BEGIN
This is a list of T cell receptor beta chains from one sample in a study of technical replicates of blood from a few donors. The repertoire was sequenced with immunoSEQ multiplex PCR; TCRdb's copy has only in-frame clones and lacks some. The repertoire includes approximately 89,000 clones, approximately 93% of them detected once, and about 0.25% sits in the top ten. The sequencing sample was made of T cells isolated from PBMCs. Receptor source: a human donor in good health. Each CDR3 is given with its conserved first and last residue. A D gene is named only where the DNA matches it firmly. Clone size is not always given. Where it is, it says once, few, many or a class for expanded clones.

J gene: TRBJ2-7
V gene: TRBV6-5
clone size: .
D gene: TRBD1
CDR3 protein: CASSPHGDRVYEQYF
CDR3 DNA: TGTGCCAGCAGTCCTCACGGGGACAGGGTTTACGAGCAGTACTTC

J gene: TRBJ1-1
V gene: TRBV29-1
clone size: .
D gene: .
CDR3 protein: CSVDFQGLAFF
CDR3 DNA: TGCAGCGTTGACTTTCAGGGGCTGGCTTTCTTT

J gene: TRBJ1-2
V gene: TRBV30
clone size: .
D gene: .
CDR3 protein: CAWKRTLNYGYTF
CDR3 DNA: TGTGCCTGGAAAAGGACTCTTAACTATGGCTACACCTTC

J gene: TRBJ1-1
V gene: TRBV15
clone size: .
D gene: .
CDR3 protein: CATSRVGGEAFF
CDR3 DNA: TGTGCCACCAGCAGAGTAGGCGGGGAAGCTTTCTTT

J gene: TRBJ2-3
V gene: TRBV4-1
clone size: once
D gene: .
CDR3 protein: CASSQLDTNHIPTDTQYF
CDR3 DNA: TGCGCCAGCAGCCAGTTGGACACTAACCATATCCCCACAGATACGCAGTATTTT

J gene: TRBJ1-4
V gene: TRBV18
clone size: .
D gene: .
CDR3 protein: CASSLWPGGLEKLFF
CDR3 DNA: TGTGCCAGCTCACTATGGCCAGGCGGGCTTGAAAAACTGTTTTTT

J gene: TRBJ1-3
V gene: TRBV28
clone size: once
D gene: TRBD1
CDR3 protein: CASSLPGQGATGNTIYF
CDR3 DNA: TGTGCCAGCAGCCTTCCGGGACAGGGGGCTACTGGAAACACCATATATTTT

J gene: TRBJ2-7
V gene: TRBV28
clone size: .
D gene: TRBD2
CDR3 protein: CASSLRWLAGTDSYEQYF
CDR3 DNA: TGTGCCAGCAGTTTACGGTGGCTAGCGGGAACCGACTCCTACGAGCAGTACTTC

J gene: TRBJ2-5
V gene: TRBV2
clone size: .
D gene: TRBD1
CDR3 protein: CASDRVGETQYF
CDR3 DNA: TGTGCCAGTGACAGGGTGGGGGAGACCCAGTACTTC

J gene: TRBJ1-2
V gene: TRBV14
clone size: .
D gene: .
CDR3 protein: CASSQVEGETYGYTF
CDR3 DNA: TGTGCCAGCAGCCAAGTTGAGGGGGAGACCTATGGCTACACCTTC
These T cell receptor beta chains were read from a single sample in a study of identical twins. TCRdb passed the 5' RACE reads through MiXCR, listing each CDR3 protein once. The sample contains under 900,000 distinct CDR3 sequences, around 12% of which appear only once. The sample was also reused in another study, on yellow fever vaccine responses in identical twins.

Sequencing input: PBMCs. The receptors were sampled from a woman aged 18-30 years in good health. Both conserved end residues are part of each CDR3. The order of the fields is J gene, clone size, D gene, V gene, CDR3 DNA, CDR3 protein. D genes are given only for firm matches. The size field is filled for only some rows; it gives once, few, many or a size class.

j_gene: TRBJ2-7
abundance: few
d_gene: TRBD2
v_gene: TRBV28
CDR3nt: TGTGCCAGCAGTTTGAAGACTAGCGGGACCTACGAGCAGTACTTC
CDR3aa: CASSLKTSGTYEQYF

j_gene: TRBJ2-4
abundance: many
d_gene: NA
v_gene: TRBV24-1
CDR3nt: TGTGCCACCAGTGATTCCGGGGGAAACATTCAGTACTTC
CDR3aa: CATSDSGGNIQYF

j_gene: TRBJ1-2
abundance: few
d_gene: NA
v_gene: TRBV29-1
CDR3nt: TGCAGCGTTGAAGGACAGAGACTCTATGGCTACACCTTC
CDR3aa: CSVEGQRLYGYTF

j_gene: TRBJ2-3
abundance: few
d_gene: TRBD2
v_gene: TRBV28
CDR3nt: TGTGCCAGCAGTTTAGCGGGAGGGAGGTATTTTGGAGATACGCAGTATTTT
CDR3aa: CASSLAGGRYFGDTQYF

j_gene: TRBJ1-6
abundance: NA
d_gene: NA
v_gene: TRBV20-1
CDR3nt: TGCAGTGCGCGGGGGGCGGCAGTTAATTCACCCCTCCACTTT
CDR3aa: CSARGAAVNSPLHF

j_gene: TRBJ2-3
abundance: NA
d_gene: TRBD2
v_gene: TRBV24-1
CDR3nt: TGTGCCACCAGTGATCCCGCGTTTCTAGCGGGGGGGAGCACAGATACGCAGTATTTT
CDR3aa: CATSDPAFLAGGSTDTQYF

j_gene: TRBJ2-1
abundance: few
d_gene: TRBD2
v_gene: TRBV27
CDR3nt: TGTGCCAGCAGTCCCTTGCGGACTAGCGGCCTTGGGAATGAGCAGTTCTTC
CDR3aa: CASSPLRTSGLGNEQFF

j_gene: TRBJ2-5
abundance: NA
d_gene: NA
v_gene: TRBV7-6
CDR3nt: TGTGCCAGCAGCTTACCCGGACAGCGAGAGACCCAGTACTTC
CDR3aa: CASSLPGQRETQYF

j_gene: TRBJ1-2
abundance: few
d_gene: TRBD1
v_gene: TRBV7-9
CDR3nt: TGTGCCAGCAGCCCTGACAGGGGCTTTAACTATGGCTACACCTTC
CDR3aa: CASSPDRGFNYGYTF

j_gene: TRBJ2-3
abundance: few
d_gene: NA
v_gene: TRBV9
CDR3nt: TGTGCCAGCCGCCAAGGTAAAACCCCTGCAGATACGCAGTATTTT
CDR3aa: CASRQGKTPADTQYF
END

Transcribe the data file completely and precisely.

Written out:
This is a list of T cell receptor beta chains from one sample in a study of technical replicates of blood from a few donors. The repertoire was sequenced with immunoSEQ multiplex PCR; TCRdb's copy has only in-frame clones and lacks some. The repertoire includes approximately 89,000 clones, approximately 93% of them detected once, and about 0.25% sits in the top ten. The sequencing sample was made of T cells isolated from PBMCs. Receptor source: a human donor in good health. Each CDR3 is given with its conserved first and last residue. A D gene is named only where the DNA matches it firmly. Clone size is not always given. Where it is, it says once, few, many or a class for expanded clones.

J gene: TRBJ2-7
V gene: TRBV6-5
clone size: .
D gene: TRBD1
CDR3 protein: CASSPHGDRVYEQYF
CDR3 DNA: TGTGCCAGCAGTCCTCACGGGGACAGGGTTTACGAGCAGTACTTC

J gene: TRBJ1-1
V gene: TRBV29-1
clone size: .
D gene: .
CDR3 protein: CSVDFQGLAFF
CDR3 DNA: TGCAGCGTTGACTTTCAGGGGCTGGCTTTCTTT

J gene: TRBJ1-2
V gene: TRBV30
clone size: .
D gene: .
CDR3 protein: CAWKRTLNYGYTF
CDR3 DNA: TGTGCCTGGAAAAGGACTCTTAACTATGGCTACACCTTC

J gene: TRBJ1-1
V gene: TRBV15
clone size: .
D gene: .
CDR3 protein: CATSRVGGEAFF
CDR3 DNA: TGTGCCACCAGCAGAGTAGGCGGGGAAGCTTTCTTT

J gene: TRBJ2-3
V gene: TRBV4-1
clone size: once
D gene: .
CDR3 protein: CASSQLDTNHIPTDTQYF
CDR3 DNA: TGCGCCAGCAGCCAGTTGGACACTAACCATATCCCCACAGATACGCAGTATTTT

J gene: TRBJ1-4
V gene: TRBV18
clone size: .
D gene: .
CDR3 protein: CASSLWPGGLEKLFF
CDR3 DNA: TGTGCCAGCTCACTATGGCCAGGCGGGCTTGAAAAACTGTTTTTT

J gene: TRBJ1-3
V gene: TRBV28
clone size: once
D gene: TRBD1
CDR3 protein: CASSLPGQGATGNTIYF
CDR3 DNA: TGTGCCAGCAGCCTTCCGGGACAGGGGGCTACTGGAAACACCATATATTTT

J gene: TRBJ2-7
V gene: TRBV28
clone size: .
D gene: TRBD2
CDR3 protein: CASSLRWLAGTDSYEQYF
CDR3 DNA: TGTGCCAGCAGTTTACGGTGGCTAGCGGGAACCGACTCCTACGAGCAGTACTTC

J gene: TRBJ2-5
V gene: TRBV2
clone size: .
D gene: TRBD1
CDR3 protein: CASDRVGETQYF
CDR3 DNA: TGTGCCAGTGACAGGGTGGGGGAGACCCAGTACTTC

J gene: TRBJ1-2
V gene: TRBV14
clone size: .
D gene: .
CDR3 protein: CASSQVEGETYGYTF
CDR3 DNA: TGTGCCAGCAGCCAAGTTGAGGGGGAGACCTATGGCTACACCTTC
These T cell receptor beta chains were read from a single sample in a study of identical twins. TCRdb passed the 5' RACE reads through MiXCR, listing each CDR3 protein once. The sample contains under 900,000 distinct CDR3 sequences, around 12% of which appear only once. The sample was also reused in another study, on yellow fever vaccine responses in identical twins.

Sequencing input: PBMCs. The receptors were sampled from a woman aged 18-30 years in good health. Both conserved end residues are part of each CDR3. The order of the fields is J gene, clone size, D gene, V gene, CDR3 DNA, CDR3 protein. D genes are given only for firm matches. The size field is filled for only some rows; it gives once, few, many or a size class.

j_gene: TRBJ2-7
abundance: few
d_gene: TRBD2
v_gene: TRBV28
CDR3nt: TGTGCCAGCAGTTTGAAGACTAGCGGGACCTACGAGCAGTACTTC
CDR3aa: CASSLKTSGTYEQYF

j_gene: TRBJ2-4
abundance: many
d_gene: NA
v_gene: TRBV24-1
CDR3nt: TGTGCCACCAGTGATTCCGGGGGAAACATTCAGTACTTC
CDR3aa: CATSDSGGNIQYF

j_gene: TRBJ1-2
abundance: few
d_gene: NA
v_gene: TRBV29-1
CDR3nt: TGCAGCGTTGAAGGACAGAGACTCTATGGCTACACCTTC
CDR3aa: CSVEGQRLYGYTF

j_gene: TRBJ2-3
abundance: few
d_gene: TRBD2
v_gene: TRBV28
CDR3nt: TGTGCCAGCAGTTTAGCGGGAGGGAGGTATTTTGGAGATACGCAGTATTTT
CDR3aa: CASSLAGGRYFGDTQYF

j_gene: TRBJ1-6
abundance: NA
d_gene: NA
v_gene: TRBV20-1
CDR3nt: TGCAGTGCGCGGGGGGCGGCAGTTAATTCACCCCTCCACTTT
CDR3aa: CSARGAAVNSPLHF

j_gene: TRBJ2-3
abundance: NA
d_gene: TRBD2
v_gene: TRBV24-1
CDR3nt: TGTGCCACCAGTGATCCCGCGTTTCTAGCGGGGGGGAGCACAGATACGCAGTATTTT
CDR3aa: CATSDPAFLAGGSTDTQYF

j_gene: TRBJ2-1
abundance: few
d_gene: TRBD2
v_gene: TRBV27
CDR3nt: TGTGCCAGCAGTCCCTTGCGGACTAGCGGCCTTGGGAATGAGCAGTTCTTC
CDR3aa: CASSPLRTSGLGNEQFF

j_gene: TRBJ2-5
abundance: NA
d_gene: NA
v_gene: TRBV7-6
CDR3nt: TGTGCCAGCAGCTTACCCGGACAGCGAGAGACCCAGTACTTC
CDR3aa: CASSLPGQRETQYF

j_gene: TRBJ1-2
abundance: few
d_gene: TRBD1
v_gene: TRBV7-9
CDR3nt: TGTGCCAGCAGCCCTGACAGGGGCTTTAACTATGGCTACACCTTC
CDR3aa: CASSPDRGFNYGYTF

j_gene: TRBJ2-3
abundance: few
d_gene: NA
v_gene: TRBV9
CDR3nt: TGTGCCAGCCGCCAAGGTAAAACCCCTGCAGATACGCAGTATTTT
CDR3aa: CASRQGKTPADTQYF